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Berstan 2008

R. Berstan, A. W. Stott, S. Minnitt, C. Bronk Ramsey, R. E. M. Hedges & R. P. Evershed, Direct dating of pottery from its organic residues, New precision using compound-specific carbon isotopes. Antiquity 82 (2008), 702–713.

Techniques for identifying organic residues in pottery have been refined over the years by Professor Evershed and his colleagues. Here they address the problem of radiocarbon dating these residues by accelerator mass spectrometry (AMS) which in turn dates the use of the pot. Fatty acids from carcass and dairy products cooked in the pot were isolated from early Neolithic carinated bowls found at the Sweet Track, Somerset Levels, England, and then dated by AMS. The results were very consistent and gave an excellent match to the dendrochronological date of the trackway. The method has wide potential for the precise dating of pottery use on sites.

Keywords: England | Somerset Levels | Neolithic | pottery | organic residues | fatty acids | radiocarbon | dendrochronology

Copley 2003

M. S. Copley, R. Berstan, S. N. Dudd, G. Docherty, A. J. Mukherjee, V. Straker, S. Payne, & R. P. Evershed, Direct chemical evidence for widespread dairying in prehistoric Britain. PNAS 100 (2003), 1524–1529.

Domesticated animals formed an important element of farming practices in prehistoric Britain, a fact revealed through the quantity and variety of animal bone typically found at archaeological sites. However, it is not known whether the ruminant animals were raised purely for their tissues (e.g., meat) or alternatively were exploited principally for their milk. Absorbed organic residues from pottery from 14 British prehistoric sites were investigated for evidence of the processing of dairy products. Our ability to detect dairy fats rests on the observation that the d13C values of the C18:0 fatty acids in ruminant dairy fats are  2.3‰ lower than in ruminant adipose fats. This difference can be ascribed to (i) the inability of the mammary gland to biosynthesize C18:0; (ii) the biohydrogenation of dietary unsaturated fatty acids in the rumen; and (iii) differences (i.e., 8.1‰) in the d13C values of the plant dietary fatty acids and carbohydrates. The lipids from a total of 958 archaeological pottery vessels were extracted, and the compound-specific d13C values of preserved fatty acids (C16:0 and C18:0) were determined via gas chromatography-combustion-isotope ratio mass spectrometry. The results provide direct evidence for the exploitation of domesticated ruminant animals for dairy products at all Neolithic, Bronze Age, and Iron Age settlements in Britain. Most significantly, studies of pottery from a range of key early Neolithic sites confirmed that dairying was a widespread activity in this period and therefore probably well developed when farming was introduced into Britain in the fifth millennium B.C.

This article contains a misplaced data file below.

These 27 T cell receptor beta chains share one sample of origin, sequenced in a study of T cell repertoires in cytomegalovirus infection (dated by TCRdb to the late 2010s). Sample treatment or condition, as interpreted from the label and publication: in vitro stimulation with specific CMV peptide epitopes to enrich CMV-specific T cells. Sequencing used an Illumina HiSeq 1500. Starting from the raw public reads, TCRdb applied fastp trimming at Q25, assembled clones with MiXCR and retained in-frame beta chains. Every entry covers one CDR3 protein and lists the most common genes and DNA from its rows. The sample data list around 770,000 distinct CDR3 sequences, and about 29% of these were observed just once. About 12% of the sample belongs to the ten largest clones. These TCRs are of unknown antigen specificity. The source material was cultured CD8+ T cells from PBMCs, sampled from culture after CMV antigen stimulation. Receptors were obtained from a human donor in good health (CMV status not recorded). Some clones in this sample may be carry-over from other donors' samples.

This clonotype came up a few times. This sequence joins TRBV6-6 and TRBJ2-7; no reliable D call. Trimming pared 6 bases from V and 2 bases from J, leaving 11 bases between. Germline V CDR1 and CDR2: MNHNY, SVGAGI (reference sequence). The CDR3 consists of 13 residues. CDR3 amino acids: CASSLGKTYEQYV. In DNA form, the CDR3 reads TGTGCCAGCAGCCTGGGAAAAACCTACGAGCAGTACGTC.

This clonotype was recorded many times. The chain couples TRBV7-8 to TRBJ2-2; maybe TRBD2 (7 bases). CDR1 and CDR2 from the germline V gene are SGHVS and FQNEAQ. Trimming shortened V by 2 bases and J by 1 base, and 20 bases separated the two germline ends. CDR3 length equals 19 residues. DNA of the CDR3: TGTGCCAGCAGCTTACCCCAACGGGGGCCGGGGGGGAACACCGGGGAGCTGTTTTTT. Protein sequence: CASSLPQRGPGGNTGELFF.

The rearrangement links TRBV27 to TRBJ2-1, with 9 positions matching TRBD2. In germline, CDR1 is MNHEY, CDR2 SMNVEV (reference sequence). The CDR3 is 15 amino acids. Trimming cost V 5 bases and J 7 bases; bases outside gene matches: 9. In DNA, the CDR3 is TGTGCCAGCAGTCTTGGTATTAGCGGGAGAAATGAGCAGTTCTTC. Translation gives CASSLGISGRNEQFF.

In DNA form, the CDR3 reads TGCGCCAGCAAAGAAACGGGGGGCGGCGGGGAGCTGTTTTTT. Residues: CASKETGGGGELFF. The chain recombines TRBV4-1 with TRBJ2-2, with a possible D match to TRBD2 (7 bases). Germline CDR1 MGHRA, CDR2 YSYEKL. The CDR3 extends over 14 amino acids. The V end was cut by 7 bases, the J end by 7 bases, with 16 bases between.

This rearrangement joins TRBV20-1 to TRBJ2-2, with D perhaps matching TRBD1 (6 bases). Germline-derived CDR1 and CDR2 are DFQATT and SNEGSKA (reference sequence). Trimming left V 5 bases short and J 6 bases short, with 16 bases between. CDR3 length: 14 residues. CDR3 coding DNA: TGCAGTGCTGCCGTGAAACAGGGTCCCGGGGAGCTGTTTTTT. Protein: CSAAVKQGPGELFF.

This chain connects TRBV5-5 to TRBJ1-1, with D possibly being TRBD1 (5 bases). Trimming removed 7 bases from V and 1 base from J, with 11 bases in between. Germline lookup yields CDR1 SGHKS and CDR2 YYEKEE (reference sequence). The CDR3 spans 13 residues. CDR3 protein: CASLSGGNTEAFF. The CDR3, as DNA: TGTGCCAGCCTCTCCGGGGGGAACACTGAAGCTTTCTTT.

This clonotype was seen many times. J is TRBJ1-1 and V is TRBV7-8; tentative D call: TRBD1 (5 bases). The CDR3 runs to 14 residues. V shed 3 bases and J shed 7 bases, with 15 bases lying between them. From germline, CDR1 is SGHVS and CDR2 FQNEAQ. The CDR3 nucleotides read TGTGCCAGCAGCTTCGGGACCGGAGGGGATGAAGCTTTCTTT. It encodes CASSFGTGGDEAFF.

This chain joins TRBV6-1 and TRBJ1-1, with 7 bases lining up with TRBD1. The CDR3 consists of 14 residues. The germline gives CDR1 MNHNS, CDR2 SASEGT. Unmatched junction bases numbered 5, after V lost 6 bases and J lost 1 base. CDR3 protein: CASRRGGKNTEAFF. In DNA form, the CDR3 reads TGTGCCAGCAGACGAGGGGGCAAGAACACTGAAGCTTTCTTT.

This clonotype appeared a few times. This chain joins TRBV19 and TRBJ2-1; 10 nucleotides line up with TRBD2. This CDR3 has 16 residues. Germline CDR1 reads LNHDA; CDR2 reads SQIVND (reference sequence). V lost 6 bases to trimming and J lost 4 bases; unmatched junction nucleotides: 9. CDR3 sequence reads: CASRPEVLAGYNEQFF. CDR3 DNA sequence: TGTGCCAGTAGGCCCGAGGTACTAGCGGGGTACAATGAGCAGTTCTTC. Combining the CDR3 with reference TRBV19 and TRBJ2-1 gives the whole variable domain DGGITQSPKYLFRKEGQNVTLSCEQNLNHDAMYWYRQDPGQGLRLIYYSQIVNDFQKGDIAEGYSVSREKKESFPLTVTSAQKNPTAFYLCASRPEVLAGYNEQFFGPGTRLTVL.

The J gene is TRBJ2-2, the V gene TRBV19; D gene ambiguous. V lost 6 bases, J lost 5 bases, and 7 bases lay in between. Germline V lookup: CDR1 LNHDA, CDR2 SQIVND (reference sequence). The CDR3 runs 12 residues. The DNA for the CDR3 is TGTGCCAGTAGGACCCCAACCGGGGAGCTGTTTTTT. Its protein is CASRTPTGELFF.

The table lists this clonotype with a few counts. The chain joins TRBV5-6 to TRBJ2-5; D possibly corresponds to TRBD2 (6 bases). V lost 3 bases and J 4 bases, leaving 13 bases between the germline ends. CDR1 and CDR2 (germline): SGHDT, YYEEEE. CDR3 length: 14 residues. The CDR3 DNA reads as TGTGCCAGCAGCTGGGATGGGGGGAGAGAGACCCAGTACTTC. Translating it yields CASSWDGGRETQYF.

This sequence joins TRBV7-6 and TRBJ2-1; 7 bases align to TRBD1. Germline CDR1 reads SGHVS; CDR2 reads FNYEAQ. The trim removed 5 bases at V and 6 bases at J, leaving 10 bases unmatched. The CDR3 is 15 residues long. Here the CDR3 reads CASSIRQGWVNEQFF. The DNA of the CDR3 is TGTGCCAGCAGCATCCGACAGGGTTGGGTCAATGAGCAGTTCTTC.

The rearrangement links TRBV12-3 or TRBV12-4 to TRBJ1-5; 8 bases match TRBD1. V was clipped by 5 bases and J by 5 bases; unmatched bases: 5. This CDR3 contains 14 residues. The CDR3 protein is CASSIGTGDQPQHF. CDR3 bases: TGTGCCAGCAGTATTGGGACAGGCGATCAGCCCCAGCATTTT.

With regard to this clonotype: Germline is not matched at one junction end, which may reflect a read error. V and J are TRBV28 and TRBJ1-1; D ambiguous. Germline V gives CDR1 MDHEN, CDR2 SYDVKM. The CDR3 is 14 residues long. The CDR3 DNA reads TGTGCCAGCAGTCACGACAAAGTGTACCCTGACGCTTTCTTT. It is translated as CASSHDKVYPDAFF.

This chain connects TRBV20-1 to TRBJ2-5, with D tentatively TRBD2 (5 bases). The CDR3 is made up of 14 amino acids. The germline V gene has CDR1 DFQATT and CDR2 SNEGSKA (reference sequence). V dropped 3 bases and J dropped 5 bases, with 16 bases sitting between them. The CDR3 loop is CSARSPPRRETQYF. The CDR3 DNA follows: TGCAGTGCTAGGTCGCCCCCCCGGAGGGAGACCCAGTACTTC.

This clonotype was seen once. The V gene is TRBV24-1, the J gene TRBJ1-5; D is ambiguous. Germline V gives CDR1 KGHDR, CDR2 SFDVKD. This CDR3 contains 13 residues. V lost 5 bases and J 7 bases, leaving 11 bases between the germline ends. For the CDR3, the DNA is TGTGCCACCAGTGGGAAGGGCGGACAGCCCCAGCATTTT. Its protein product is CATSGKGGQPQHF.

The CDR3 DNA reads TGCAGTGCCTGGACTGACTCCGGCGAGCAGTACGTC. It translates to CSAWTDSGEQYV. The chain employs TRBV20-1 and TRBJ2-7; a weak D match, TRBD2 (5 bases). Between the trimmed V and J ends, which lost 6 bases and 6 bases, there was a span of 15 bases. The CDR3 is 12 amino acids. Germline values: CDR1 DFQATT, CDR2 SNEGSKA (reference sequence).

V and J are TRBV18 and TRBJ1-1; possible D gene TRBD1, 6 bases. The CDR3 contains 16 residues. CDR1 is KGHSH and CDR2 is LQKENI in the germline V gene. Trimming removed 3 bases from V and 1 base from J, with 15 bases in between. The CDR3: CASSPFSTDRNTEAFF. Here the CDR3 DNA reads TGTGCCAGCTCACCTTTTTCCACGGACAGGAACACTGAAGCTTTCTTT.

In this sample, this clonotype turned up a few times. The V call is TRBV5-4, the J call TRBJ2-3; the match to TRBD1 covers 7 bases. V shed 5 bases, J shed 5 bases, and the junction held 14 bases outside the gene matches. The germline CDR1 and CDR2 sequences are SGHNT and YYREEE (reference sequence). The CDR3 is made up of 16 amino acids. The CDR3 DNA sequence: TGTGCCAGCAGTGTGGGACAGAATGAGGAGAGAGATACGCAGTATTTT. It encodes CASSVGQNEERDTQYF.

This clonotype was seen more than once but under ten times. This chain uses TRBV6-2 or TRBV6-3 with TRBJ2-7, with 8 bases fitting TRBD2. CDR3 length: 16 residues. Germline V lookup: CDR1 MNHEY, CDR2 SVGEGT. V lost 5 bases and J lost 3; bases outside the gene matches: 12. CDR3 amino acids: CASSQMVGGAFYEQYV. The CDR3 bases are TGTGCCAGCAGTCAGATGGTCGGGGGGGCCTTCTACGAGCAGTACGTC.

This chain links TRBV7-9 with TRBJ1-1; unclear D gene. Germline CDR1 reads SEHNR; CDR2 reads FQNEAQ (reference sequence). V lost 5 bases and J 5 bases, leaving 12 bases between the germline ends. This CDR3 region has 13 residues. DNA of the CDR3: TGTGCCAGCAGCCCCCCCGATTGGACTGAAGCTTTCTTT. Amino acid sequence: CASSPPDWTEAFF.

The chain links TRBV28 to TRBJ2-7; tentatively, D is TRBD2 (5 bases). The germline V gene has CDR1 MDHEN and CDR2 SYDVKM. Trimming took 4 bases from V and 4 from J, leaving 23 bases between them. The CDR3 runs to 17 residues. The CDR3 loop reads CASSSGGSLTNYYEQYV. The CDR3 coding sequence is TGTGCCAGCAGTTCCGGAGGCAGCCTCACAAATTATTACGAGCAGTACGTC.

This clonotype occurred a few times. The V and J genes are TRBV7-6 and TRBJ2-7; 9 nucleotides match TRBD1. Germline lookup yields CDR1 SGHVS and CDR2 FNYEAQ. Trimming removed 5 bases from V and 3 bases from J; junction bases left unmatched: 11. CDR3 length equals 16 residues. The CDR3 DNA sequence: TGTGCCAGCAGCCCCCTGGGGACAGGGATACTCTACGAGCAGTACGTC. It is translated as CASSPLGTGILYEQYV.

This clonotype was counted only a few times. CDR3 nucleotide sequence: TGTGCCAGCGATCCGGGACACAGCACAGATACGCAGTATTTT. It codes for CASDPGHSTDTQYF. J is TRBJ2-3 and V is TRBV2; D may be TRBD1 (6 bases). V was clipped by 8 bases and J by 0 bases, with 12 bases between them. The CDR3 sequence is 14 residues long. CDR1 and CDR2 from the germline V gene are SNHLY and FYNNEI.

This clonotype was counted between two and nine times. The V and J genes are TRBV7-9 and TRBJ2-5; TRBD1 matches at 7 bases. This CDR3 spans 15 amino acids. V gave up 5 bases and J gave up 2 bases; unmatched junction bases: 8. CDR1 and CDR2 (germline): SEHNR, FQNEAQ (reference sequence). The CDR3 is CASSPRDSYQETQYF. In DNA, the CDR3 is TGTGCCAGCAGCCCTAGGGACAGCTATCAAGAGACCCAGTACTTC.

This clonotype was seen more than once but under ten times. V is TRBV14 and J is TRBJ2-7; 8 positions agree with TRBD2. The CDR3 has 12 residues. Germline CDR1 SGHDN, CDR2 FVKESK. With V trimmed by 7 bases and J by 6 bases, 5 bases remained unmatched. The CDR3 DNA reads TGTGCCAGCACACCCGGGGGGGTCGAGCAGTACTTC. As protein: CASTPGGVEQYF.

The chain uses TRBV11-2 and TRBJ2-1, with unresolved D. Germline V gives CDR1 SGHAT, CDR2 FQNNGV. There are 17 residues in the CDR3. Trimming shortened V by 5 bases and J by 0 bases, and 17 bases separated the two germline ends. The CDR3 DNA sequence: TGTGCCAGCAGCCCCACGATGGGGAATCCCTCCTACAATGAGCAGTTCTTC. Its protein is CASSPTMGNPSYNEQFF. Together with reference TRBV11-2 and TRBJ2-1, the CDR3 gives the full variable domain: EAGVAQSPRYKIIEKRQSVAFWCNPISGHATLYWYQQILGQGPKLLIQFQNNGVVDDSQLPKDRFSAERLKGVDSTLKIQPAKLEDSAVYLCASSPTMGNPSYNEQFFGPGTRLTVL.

Evershed 2002

Richard P. Evershed et al., Chemistry of Archaeological Animal Fats. Accounts Chemical Research 35 (2002), 660–668.

Richard P. Evershed, Stephanie N. Dudd, Mark S. Copley, Robert Berstan, Andrew W. Stott, Hazel Mottram, Stephen A. Buckley & Zoe Crossman

Animal fats are preserved at archaeological sites in association with unglazed pottery, human and animal remains, and other deposits or hoards. High-temperature gas chromatography (HT-GC) and combined HT-GC/mass spectrometry (HT-GC/MS) has confirmed the presence of animal fats in lipid extracts of artifacts. Degradation products and pathways have been discerned through the analyses of archaeological finds and the products of laboratory and fieldbased decay experiments. The origins of preserved fats have been determined through detailed compositional analysis of their component fatty acids by GC, by GC/MS of dimethyl disulfide derivatives of monoenoic components, and by GC-combustion-isotope ratio-MS (GC-C-IRMS), to derive diagenetically robust d13C values. Regiospecific analysis of intact triacylglycerols by high-performance liquid chromatography/MS (HPLC/MS), with atmospheric pressure chemical ionization, provides a further criterion for establishing the origin of fats. Preparative GC has been employed to isolate individual fatty acids from archaeological pottery in sufficient amounts for 14C dating.

Stott 2001

A. W. Stott, R. Berstan, P. Evershed, R. E. M. Hedges, C. Bronk Ramsey & M. J. Humm, Radiocarbon Dating of Single Compounds Isolated from Pottery Cooking Vessel Residues. Radiocarbon 43 (2001), 191–197.

We have developed and demonstrated a practical methodology for dating specific compounds (and octadecanoic or stearic acid—C18:0—in particular) from the lipid material surviving in archaeological cooking pots. Such compounds may be extracted from about 10 g of cooking potsherd, and, after derivatization, can be purified by gas chromatography. To obtain sufficient material for precise dating repetitive, accumulating, GC separation is necessary. Throughout the 6000-year period studied, and over a variety of site environments within England, dates on C18:0 show no apparent systematic error, but do have a greater variability than can be explained by the errors due to the separation chemistry and measurement process alone. This variability is as yet unexplained. Dates on C16:0 show greater variability and a systematic error of approximately 100–150 years too young, and it is possible that this is due to contamination from the burial environment. Further work should clarify this.

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